Programming code has evolved quite a bit since the early days of computers. In this video, explore a high-level overview of procedural and object-oriented programming.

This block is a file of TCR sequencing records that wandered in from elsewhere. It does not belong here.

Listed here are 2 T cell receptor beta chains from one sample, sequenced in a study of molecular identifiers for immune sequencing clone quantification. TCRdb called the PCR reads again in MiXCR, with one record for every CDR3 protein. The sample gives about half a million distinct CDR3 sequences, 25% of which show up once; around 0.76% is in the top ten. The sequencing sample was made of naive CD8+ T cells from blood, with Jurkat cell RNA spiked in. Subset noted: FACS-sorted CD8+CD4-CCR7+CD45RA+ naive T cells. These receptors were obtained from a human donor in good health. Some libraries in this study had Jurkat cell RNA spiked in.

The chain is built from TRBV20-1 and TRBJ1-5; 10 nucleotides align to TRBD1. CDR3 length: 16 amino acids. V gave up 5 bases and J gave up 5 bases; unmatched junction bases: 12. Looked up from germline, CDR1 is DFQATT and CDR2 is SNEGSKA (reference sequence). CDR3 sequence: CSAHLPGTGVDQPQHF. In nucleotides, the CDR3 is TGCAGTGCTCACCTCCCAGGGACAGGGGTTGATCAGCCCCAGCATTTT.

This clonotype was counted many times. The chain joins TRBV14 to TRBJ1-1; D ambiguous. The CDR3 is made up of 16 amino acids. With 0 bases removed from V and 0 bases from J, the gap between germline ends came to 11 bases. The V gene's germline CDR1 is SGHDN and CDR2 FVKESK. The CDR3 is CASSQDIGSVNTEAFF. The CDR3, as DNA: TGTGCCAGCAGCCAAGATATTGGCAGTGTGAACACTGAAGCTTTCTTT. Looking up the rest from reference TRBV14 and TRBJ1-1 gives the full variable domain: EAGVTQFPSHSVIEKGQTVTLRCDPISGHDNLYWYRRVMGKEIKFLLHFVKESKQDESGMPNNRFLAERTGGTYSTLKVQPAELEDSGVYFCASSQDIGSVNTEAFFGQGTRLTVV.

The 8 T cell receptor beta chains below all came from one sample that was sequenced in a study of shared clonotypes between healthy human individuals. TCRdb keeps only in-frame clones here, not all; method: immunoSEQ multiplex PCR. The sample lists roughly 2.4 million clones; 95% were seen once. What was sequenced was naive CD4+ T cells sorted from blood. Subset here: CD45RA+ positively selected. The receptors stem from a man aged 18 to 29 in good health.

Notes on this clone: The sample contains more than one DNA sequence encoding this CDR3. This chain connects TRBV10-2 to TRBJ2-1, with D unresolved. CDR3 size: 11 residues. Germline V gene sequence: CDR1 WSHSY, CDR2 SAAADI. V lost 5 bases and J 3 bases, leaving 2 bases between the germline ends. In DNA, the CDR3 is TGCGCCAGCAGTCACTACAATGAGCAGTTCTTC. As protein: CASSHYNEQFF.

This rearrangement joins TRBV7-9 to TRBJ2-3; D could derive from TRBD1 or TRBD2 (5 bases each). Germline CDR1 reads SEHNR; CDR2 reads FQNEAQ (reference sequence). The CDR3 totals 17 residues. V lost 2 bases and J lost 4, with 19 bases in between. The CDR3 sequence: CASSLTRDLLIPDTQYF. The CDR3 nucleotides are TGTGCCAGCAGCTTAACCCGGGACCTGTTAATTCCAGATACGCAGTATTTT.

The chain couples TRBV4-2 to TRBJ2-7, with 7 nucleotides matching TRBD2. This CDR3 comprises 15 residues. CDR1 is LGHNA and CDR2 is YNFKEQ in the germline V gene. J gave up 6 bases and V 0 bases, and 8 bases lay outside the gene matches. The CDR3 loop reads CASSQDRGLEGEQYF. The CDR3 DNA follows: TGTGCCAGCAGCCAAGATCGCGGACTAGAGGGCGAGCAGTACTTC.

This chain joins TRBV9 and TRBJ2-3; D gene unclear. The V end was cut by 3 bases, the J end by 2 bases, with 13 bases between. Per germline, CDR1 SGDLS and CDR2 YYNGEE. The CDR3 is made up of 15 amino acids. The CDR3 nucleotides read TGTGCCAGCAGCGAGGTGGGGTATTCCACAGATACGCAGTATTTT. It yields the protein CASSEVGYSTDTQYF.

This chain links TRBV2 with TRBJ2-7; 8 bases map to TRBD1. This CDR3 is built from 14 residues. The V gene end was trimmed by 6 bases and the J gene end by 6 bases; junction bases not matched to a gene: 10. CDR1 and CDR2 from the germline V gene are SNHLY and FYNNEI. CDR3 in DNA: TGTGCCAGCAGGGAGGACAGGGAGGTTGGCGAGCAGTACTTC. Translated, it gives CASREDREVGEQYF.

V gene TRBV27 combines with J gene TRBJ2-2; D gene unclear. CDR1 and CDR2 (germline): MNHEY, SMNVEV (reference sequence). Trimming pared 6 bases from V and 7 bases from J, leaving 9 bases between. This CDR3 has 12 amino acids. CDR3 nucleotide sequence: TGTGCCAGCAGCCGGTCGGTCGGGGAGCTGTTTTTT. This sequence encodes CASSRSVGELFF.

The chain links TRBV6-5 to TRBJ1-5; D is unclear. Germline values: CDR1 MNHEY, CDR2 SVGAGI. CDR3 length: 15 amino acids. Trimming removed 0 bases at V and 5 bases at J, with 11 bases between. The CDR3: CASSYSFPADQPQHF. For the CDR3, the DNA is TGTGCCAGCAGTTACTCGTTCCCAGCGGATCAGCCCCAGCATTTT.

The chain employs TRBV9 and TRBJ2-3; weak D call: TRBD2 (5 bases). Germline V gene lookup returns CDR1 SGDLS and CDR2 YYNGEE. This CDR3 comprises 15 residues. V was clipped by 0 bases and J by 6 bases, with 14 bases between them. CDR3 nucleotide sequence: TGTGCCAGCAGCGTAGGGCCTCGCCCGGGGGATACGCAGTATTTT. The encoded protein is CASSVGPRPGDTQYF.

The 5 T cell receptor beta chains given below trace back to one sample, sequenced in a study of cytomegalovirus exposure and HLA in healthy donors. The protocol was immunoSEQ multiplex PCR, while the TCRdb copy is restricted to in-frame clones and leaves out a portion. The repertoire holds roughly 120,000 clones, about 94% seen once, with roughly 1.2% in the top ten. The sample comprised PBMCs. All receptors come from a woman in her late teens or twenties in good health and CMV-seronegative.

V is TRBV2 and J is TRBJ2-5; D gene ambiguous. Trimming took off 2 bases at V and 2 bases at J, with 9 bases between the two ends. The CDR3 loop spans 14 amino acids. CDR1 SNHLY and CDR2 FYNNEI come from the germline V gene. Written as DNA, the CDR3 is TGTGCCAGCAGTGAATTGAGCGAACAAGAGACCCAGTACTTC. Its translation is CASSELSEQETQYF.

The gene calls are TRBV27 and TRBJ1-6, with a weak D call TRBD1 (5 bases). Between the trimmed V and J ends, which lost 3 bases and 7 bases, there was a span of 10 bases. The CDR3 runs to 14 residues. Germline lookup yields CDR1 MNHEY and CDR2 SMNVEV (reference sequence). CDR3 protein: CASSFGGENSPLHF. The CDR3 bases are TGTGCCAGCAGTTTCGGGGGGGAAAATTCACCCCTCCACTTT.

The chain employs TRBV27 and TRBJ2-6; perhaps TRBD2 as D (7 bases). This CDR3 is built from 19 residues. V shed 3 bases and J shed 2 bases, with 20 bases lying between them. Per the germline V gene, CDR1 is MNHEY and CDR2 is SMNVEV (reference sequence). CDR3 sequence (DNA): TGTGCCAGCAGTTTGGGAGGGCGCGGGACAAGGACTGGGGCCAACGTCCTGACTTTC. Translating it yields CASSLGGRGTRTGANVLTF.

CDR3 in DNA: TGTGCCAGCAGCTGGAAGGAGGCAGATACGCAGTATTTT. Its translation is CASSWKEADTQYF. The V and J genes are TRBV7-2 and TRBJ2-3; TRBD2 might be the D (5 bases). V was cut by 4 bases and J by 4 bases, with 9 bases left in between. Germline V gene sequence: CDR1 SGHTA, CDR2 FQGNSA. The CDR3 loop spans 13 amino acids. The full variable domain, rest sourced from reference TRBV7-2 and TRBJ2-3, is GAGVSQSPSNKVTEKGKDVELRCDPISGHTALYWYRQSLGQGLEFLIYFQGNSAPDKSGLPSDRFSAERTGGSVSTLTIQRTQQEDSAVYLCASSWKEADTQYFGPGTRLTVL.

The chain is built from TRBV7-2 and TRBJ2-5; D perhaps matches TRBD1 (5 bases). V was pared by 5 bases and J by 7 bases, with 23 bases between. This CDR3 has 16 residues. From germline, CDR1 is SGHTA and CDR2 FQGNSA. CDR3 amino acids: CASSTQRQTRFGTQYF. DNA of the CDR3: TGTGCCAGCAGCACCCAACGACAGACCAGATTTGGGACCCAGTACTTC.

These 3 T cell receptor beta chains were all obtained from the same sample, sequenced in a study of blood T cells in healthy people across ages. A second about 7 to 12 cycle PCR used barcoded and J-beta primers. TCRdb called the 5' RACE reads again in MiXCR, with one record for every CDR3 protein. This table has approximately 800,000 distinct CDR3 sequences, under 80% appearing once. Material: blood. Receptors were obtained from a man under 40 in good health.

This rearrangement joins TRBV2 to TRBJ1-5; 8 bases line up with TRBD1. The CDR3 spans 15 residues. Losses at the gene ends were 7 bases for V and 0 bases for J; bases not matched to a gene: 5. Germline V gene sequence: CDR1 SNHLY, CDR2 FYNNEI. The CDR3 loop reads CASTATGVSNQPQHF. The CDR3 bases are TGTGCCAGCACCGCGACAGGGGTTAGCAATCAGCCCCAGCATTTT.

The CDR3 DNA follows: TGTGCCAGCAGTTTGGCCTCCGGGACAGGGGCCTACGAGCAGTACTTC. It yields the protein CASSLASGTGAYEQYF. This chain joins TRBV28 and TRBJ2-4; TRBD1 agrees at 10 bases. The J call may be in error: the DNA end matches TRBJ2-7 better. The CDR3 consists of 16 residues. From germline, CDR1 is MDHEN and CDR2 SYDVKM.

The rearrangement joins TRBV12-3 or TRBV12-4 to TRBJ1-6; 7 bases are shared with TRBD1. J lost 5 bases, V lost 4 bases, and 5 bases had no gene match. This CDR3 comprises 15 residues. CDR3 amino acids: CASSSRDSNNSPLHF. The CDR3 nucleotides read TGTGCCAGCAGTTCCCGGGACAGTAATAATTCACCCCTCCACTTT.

we can create our classes and our objects using darts but why do we actually need them anyways? What purpose do they serve? Well in order to understand this, we first have to understand how computers actually work. Behind the metal shell and the pretty keyboard and the nice screen, a computer is just composed of a large number of switches. I have to write zero one zero zero zero zero zero one and that is very painful and very time-consuming. This is what we would say is machine code. So we came up with all sorts of ways of making it easier to write programs that sound and look more like english. So that we can actually interact with the computer without having to get down to the machine level and start writing ones and zeros. In the early days a lot of the programming languages were what we would call procedural. They would go from top to bottom. So do this, then this, then this, then this, then this until forever basically. And this is kind of easy to understand but as your code gets more and more complex then it gets a bit hairy 'cause it's hard to know when something goes wrong what exactly went wrong? Because you have to follow the logic from top to bottom and you have to really untangle it and you can really shoot yourself in the foot quite easily. So in a lot of places complexity is always the enemy. As humans we have pretty capable brains but we can only hold so much information in it at one time. The more complex a program gets, the more likely it is that it will crash and it will have problems and it won't perform very well. So along came this concept of Object Oriented Programming. And a lot of people really love the concept. So languages that became really big such as Oracle's Java or Apple Swift or in fact Dart which we're working with are all Object Oriented Programming languages. So what does that mean? Well it means that we're working with objects to do everything that our App or our program needs to do. And for those guys who are looking for a job as a software engineer, one of the most common questions you get asked is, what are the four pillars of Object Oriented Programming? what is Object Oriented Programming all about? And the four pillars you'll very often hear people reel off or abstraction encapsulation inheritance and polymorphism. Now it's a mouthful but very few people actually fully understand what these big words actually mean. So I want to break it down and show you in the context of our App why OOP is so great and how does it apply to Dart. One of the first pillars is Abstraction. How can we make something that's complex into smaller pieces to make it more Abstract? Now if you've taken my courses before you know how much I love food. So in order to understand Abstraction we're going to talk about you guessed it food. One of my favorite restaurants in Japan are these really tiny kind of hole-in-the-wall places where there's only maybe four or five seats but there's also just one guy who is the waiter, the chef, the cleaning staff and he just does everything from behind the bar counter. When you make an order you do it on a vending machine and you give him the order and then he'll cook your order he'll put it on the table for you because it's so easy to reach and then once you're done he'll take your bowl and he'll put it in the dishwasher. Now this is really cool but there are some limitations. He can't have more than say ten customers right? Because it will be complete nightmare to try and do all of those jobs himself. And that's kind of the downside of that. If we have a large piece of code that is trying to do many many things then it's kind of like just having one employee in your restaurant who's cooking, who's waiting on staff who's taking payment at the cash register who's also taking reservations and bookings and firstly good luck finding somebody with the CV that can do all of those things and if you hire them you're going to completely destroy them because one person shouldn't have to do so many things but I find that this is much easier to read once we start building up a large bank of questions. Speaking of a large bank of questions it's not much of a quiz App with just three questions right? So if you open up your README file you'll notice that we've already included some pre typed questions. There's 13 of them and if you copy everything between the backticks all of those questions, you can paste it and replace what you have in your question Bank at the moment. And they're already formatted so that we create a new question object with a question text and an answer. Now all we have to do is to go into our main.dart file and fix the errors that we have here. Because we deleted our question Bank from our main.dart file this no longer exists and it tells you as much. But how can we refer to our quizBrain? Well we have to create a new quizBrain object. So first we have to go ahead and import our Quizbrain.dart so let's put that in there and now we're able to create a new QuizBrain object which is going to be called quizBrain and notice that we name objects they start out with a lowercase. And we're going to set it to equal a new QuizBrain object. So that construct our new object which we can now tap into by referring to quizBrain. Down here where we have our questionBank, instead of using just the questionBank which should exist locally, we're going to write quizBrain.questionBank because our questionBank is now a property of our quizBrain object and it's right here it's a list of questions. Now we no longer need to know about questions in our main.dart file and we can delete this unused import. Notice that every time you stop requiring some code in an import it'll tell you by making it gray and giving it a squiggly line. So let's delete that and we now need to only know about quizBrain inside our main.dart. Now we've still got a few more errors down here so my challenge to you is to try and fix everything and run it to make sure that it still works in the same way. Pause the video and give that a go. Alright so down here we're going to do exactly the same as what we did before because our questionBank is now a property of our quizBrain we have to use the dart notation instead. We have the right quizBrain.questionBank and similarly down here we have to write quizBrain.questionBank. So that we're actually tapping into the actual questionBank. Now even though we had to add a little bit more code in our main.dart at least our questionBank which is now pretty massive is separated into a separate class and this now abstracts some of the functionality namely the Brain for our quiz into a separate object. And now we've abstracted our code just a little bit more and the other benefit is that say if we were to create a different quiz, so if we were to create a sports quiz for example we don't have to change anything about our main.dart we just have to provide a new file say a sport quizBrain and everything in here will still work the same and we just have to change the class that we're using to construct the quizBrain. So you could have a quiz that has lots of different types of quizBrain sports and news and general knowledge and every time you want to switch between one to the other, you just change the object that you're actually using for the current quiz. So we've made our code base more reusable, more modular and we've separated different jobs into different classes. Now if we run our App, you can see that we now have more questions. 13 to be precise but here's a problem in our quiz App, let's say that we really hate losing. Well we can actually change the answer to our questions. So for example here we're trying to get the correct answer by tapping into our quizBrain looking at the questionBank property and picking out the current question, out of the questionBank then tapping into the answer and this is what we would call getting. We're getting the value of that correct answer. But equally I can also change it I can simply write quizBrain, questionBank, correctAnswer and I can set it to a new value. I can set it to whatever it is that I picked which in this case would be true right? Well, if this happens before I check my answer then if we hit save and we take a look at the actual correct answers and what I get as a result here, you can see that we're on this question about the loudest sound produced by an animal and the correct answer should be false but I'm going to press true anyways. And it tells me that I got it right. So how is it possible? I shouldn't be able to just change that even if I want to be right all the time. This is not very safe for our App. Let's comment that out and in the next lesson, we're going to learn how we can make our code a bit better and conform with the second pillar of OOP which is encapsulation. So for all of that and more I'll see you on the next lesson.